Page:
Economy

More taxpayers claim standard deduction due to complex filing process

A lot more of the money you receive is taxable than you may realize — pensions are considered taxable income, as is social security in some cases.

More taxpayers claim standard deduction due to complex filing process
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"There's no crying in taxes," appears to be the response to many Americans who still feel that the U.S. tax system continues to be complicated. Those were the words of Ted Jenkin, the CEO and co-founder of oXYGen Financial who said taxpayers should realize that much more of their sources of income are taxable than they may think. 

Jenkin says to remember that pensions "are considered taxable income," as is Social Security income in many cases — depending upon if you're filing as an individual or as a married couple. "If you make more than $32,000 as a married couple up to 85% of your Social Security is taxable," Jenkin said. 

Many often wonder if they should itemize deductions or claim the standard deduction on their taxes, and it really depends on whichever one yields a better return. 

The standard deduction rate last year was $13,850 for an individual, and $27,700 for a married couple. 

Jenkin says around 90% of tax payers are going to end up using the standard deduction. 

And that rate seems to be increasing in recent years. 

In 2016, Tax Foundation reported that 68.5% of households chose to take the standard deduction. In 2019, American Progress reported that 81.6% of tax filers claimed the standard deduction.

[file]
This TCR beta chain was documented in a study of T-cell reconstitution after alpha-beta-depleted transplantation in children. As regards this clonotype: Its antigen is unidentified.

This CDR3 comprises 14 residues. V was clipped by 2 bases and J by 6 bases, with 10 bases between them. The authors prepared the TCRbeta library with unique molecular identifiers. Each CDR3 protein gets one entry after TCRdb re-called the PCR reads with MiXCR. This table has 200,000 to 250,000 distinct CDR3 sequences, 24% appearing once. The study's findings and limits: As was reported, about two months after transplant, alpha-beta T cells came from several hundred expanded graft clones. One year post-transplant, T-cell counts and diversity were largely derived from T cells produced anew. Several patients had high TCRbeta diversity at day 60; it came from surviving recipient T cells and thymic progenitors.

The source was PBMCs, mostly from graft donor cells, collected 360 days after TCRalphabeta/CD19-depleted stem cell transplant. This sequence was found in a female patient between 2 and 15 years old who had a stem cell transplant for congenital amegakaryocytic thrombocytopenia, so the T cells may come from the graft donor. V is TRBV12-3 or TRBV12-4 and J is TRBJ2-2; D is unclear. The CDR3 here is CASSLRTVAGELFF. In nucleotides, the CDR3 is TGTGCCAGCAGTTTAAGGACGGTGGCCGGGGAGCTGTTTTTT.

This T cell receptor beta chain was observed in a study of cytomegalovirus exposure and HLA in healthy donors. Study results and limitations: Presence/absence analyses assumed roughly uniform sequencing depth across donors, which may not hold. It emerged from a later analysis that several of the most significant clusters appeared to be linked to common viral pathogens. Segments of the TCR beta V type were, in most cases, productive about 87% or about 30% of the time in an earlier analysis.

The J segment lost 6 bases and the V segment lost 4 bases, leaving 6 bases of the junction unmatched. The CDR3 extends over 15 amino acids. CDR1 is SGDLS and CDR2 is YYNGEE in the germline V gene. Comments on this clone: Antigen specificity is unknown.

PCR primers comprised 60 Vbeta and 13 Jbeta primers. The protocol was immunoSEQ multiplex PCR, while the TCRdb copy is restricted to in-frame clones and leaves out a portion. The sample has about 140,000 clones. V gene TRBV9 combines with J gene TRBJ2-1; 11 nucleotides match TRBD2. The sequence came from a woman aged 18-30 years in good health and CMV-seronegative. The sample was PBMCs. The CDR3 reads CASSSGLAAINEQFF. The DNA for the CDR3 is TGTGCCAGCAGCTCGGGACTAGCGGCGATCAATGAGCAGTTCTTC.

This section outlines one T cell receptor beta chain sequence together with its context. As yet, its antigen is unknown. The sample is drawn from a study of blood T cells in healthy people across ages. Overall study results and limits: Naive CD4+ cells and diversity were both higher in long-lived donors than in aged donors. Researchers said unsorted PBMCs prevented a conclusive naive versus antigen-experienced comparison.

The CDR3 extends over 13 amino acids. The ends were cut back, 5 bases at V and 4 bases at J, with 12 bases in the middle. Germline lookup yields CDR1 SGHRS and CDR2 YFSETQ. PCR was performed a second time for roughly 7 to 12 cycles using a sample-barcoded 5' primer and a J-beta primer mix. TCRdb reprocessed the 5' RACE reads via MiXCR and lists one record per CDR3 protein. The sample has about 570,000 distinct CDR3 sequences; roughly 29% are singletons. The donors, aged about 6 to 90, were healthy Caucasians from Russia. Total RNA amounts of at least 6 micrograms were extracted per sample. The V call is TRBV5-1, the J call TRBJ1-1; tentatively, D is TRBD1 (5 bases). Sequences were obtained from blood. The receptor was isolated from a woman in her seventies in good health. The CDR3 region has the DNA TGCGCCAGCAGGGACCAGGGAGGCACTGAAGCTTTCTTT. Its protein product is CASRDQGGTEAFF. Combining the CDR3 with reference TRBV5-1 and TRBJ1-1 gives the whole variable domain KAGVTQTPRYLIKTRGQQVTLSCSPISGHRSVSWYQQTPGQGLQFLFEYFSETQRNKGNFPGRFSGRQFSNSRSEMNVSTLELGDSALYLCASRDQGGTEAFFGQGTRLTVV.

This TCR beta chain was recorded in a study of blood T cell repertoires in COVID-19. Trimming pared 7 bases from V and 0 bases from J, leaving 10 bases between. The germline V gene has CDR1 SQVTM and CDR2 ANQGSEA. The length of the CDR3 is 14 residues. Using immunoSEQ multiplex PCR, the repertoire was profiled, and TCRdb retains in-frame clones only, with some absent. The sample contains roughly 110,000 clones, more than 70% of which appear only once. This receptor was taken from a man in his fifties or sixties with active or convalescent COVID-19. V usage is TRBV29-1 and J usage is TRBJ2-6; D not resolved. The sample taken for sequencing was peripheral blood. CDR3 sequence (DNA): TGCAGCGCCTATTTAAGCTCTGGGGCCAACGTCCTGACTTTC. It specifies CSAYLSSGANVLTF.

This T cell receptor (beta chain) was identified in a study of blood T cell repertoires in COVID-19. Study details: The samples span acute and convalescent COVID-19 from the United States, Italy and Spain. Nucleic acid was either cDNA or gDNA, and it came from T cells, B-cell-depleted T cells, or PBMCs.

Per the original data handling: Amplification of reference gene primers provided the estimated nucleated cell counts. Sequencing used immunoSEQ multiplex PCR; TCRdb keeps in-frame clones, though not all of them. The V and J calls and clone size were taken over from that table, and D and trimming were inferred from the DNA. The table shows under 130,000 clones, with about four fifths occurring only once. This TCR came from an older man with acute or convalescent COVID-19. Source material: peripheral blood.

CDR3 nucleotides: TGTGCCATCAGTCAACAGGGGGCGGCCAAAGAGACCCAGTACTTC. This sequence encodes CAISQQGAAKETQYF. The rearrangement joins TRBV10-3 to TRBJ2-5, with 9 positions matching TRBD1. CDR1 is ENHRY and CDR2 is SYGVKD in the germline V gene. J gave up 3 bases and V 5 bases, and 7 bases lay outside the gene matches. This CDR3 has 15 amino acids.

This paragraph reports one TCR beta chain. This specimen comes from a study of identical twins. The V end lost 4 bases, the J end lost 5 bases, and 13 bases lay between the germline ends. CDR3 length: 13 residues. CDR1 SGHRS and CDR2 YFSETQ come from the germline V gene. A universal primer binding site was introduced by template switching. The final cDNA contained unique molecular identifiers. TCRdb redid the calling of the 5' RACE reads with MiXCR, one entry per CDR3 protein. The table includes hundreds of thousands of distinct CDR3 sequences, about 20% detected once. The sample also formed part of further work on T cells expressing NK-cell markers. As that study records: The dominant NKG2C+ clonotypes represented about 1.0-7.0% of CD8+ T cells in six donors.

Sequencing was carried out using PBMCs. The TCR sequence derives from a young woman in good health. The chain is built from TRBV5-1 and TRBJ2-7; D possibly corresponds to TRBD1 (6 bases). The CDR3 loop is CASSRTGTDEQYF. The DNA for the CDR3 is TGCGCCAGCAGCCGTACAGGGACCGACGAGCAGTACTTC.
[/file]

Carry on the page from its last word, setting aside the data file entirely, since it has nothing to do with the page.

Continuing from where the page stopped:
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Jenkin said, "The big thing people forget is that we're in a progressive tax system — the tax rates start at ten [percent], and go to 12, to 22, all the way up to 37." As a result, just a small amount of extra income could put Social Security earners into a higher tax bracket. 

One retiree told Scripps News that after 45 years of work, she entered retirement and worked around six to eight weeks in a short-term job, and ended up owing state and federal taxes. 

Jenkin said he also advises couples who are married to file jointly, and said that in his many years of working in the tax industry he has hardly ever seen a scenario in which being married and filing separately "makes sense." Jenkin said, "The tax code generally encourages that you file jointly; however you may be getting divorced, you might be separated, but not divorced yet. But, sometimes you may be worried about your partner doing shenanigans on the tax return, and you could be responsible for that criminal liability if you actually sign on the tax return."

Unexpected medical expenses or student loans might change this guidance for some, but it's not all that often that it happens, Jenkin said.